Paul had some brilliant advice and war stories from his time in Havok, Pirtomedia, Demonware and Plastinum on how they, as a start up, had go out and sell to the leading companies in games and film. Image it seams is vital but not that difficult… or expensive.
I got a lot of great points to take away from the day and here they are in no particular order.
- Start your PR locally. Use it as your training ground to hone and practice your message before you move international.
- With everything showing up on Google do not underestimate local press. A Wired journalist rang up Paul after a story in the Tipperary Star popped up in his alerts.
- Develop relationships with three key Journalists and publications.
- THE trade publication of the industry.
- A national publication
- One international publication.
- Wired is THE publication for a technology company and it took Havok a year from initial contact to getting covered in the magazine.
- The easiest way to get international PR is to get on a plane and go have a drink with a Journalist and start a relationship.
- Journalists do not write for their readers first. they write for other Journalists and their editor. Remember this when pitching a story.
- It’s easier to get coverage if you ‘promise’ to take out advertising in the future. Most trade magazines are run at a loss to maintain an audience for other business activities, events for example. So do not stress too much if you are unable to take out advertising for a long while.
- Third paragraph PR is better for credibility. The public are very media savvy. They recognise a PR piece about a company for what it is.However if your opinion is mentioned in an overall industry piece it lends more credibility to you being an industry expert.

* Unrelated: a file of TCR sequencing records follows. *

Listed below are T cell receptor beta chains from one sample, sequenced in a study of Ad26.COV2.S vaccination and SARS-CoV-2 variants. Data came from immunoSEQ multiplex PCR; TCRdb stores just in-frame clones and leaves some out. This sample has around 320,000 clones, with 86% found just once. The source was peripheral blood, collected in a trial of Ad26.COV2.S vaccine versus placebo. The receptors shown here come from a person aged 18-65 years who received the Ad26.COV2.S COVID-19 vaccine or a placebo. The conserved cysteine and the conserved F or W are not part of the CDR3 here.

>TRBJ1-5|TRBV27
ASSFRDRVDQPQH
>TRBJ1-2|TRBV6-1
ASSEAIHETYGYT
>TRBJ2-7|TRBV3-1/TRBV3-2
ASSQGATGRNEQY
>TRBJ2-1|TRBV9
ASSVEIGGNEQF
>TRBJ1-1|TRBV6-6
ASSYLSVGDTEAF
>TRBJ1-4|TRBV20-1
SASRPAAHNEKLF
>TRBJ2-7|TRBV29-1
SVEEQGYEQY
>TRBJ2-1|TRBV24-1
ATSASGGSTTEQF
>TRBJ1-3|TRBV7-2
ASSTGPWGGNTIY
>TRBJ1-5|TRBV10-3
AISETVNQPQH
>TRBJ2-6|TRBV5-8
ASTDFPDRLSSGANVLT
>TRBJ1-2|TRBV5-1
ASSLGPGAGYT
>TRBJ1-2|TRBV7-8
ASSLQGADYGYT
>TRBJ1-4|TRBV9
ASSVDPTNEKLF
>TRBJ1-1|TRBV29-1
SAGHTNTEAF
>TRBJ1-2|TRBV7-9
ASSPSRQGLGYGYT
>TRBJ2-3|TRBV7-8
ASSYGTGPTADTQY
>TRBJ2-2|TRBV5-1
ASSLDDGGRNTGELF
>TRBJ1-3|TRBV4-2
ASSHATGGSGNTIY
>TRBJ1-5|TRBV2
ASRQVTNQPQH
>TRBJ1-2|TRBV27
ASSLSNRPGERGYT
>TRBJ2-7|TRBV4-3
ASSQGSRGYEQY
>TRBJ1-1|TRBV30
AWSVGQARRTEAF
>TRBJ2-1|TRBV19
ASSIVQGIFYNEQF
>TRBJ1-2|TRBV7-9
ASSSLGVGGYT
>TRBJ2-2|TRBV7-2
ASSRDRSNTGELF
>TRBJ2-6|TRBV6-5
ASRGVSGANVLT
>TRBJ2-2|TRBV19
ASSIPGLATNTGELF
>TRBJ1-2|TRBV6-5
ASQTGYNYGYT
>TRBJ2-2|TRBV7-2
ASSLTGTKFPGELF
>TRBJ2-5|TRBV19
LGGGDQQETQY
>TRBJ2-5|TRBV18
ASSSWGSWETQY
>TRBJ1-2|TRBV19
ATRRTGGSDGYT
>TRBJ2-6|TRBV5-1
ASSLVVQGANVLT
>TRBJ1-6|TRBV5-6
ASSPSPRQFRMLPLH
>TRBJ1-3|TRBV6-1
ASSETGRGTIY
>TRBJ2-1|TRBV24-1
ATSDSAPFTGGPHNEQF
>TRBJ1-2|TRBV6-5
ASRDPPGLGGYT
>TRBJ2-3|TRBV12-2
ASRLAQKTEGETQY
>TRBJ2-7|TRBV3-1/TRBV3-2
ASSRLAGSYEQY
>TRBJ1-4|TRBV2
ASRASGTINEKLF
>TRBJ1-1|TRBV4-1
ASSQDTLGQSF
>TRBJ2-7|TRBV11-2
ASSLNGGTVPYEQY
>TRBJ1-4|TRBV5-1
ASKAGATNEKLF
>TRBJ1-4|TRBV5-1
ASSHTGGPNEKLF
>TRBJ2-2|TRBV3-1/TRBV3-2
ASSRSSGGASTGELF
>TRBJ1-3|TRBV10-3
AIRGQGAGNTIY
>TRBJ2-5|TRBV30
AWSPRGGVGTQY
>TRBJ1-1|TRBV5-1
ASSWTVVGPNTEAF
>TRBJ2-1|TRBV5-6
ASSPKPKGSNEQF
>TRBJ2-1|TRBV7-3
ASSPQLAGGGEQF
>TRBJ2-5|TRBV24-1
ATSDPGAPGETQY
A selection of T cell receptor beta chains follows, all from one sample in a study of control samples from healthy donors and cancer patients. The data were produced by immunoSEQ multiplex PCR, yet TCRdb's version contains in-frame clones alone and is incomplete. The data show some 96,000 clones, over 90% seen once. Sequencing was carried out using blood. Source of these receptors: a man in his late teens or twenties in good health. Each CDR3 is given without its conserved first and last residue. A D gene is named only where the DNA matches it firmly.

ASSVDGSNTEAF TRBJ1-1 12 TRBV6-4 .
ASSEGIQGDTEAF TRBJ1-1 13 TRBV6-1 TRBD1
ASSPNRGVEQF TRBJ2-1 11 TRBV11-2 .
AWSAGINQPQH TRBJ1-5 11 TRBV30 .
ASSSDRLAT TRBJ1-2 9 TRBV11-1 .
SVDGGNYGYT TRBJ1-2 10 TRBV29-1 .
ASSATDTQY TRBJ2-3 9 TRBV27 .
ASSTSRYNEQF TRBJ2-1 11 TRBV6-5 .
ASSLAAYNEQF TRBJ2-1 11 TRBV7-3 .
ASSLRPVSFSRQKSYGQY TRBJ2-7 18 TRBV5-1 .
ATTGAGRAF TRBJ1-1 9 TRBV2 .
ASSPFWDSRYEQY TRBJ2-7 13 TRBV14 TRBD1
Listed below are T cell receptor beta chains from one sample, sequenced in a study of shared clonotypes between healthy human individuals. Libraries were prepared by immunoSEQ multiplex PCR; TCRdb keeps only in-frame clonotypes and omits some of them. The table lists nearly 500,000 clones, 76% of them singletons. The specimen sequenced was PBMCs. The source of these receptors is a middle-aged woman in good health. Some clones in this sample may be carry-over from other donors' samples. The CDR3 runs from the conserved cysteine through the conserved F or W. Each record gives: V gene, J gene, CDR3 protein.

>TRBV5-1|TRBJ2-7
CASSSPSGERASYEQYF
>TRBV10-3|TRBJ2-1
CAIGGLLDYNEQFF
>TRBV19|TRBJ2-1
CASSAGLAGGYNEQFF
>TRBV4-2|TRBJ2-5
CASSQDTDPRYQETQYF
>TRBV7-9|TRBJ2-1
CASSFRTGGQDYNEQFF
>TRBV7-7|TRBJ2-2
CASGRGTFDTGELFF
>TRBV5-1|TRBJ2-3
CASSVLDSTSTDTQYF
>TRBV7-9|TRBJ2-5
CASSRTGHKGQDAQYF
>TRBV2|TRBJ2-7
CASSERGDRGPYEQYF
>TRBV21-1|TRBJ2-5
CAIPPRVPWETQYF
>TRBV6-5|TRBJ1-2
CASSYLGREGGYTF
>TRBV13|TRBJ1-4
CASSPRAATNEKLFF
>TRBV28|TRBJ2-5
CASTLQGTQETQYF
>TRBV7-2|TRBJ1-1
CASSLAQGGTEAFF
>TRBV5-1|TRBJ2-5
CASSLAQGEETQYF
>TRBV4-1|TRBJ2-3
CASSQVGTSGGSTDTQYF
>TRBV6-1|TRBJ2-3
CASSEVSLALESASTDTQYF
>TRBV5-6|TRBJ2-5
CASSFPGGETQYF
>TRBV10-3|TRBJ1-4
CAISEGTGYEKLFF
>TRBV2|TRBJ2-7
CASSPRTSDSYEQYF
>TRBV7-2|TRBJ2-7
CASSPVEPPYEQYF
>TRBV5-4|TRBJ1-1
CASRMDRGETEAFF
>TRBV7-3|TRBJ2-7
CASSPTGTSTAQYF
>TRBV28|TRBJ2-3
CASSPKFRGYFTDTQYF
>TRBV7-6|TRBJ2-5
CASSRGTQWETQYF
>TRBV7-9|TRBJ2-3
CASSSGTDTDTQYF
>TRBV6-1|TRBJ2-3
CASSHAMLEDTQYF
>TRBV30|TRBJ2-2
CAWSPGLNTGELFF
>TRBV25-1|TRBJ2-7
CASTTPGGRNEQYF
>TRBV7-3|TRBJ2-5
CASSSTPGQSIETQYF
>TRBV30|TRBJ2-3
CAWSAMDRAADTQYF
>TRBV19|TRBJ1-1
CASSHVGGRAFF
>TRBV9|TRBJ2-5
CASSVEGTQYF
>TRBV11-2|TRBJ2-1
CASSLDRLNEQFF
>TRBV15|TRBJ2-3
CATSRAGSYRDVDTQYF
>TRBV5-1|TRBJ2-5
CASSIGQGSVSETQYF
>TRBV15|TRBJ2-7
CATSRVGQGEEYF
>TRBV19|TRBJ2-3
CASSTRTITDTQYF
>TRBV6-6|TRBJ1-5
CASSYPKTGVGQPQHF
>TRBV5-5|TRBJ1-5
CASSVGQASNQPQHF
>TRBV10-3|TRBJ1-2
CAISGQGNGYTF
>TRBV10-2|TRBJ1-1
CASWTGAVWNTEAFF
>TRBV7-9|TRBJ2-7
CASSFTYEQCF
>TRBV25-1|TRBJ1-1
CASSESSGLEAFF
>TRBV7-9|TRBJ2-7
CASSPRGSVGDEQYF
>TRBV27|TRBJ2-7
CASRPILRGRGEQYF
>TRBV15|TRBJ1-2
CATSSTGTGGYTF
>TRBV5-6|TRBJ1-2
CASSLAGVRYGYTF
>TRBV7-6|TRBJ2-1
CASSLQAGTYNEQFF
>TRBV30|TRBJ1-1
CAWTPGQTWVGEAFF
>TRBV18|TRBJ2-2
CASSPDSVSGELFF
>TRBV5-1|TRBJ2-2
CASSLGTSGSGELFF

- You are the best person to tell your story. Do not use a PR firm to be the middle man. It annoys Journalists.
- The first sale was for $1 to get past the ‘First Customer’ credibility problem.It was a marketing deal in return for using the customer in PR, Marketing and Case studies.
- There is value in everything you produce. Watch out for opportunities. Havok had an artwork tool to help users of their main product. 3dStudio Max wanted this for their application and it generated a nice bit of money for Havok over 3 years.
- Paul believes Tradeshow stands are a waste of money. Think smarter or of a ‘Meta Stand’.Instead of a stand Havok would organise wacky transport (with a bar) carrying VIPs from a tradeshow to the afters party and again at the end of the night back to their hotels. A fraction of the cost, and more memorable.
- One horror story in the early days of Havok involved 250k on a stand, intending to make a splash. They ended up wedged between Microsoft and Sony who each spent about $10 million to launch their next gen consoles. It almost broke them.
- At a tradeshow in Calais they rented a $20k Yacht and moored it outside the event instead of spending the $200k cost of a stand inside. They also got to save costs by sleeping 8 people and eating on it as well.
- For a tradeshow all you need is you and a laptop walking around. Just as effective.
- In most cases you are not selling your features. What you are selling is reduced risk.Customers assume that your product works. They want to know you will be around in 3 years and will not make them look bad to their piers and boss.
- And last was a question from the audience asking if the Trinity name helped them abroad when making contacts and selling. He said at the time no but after the very successful companies that have emerged over the years including Havok and Jolt Online it can open doors now.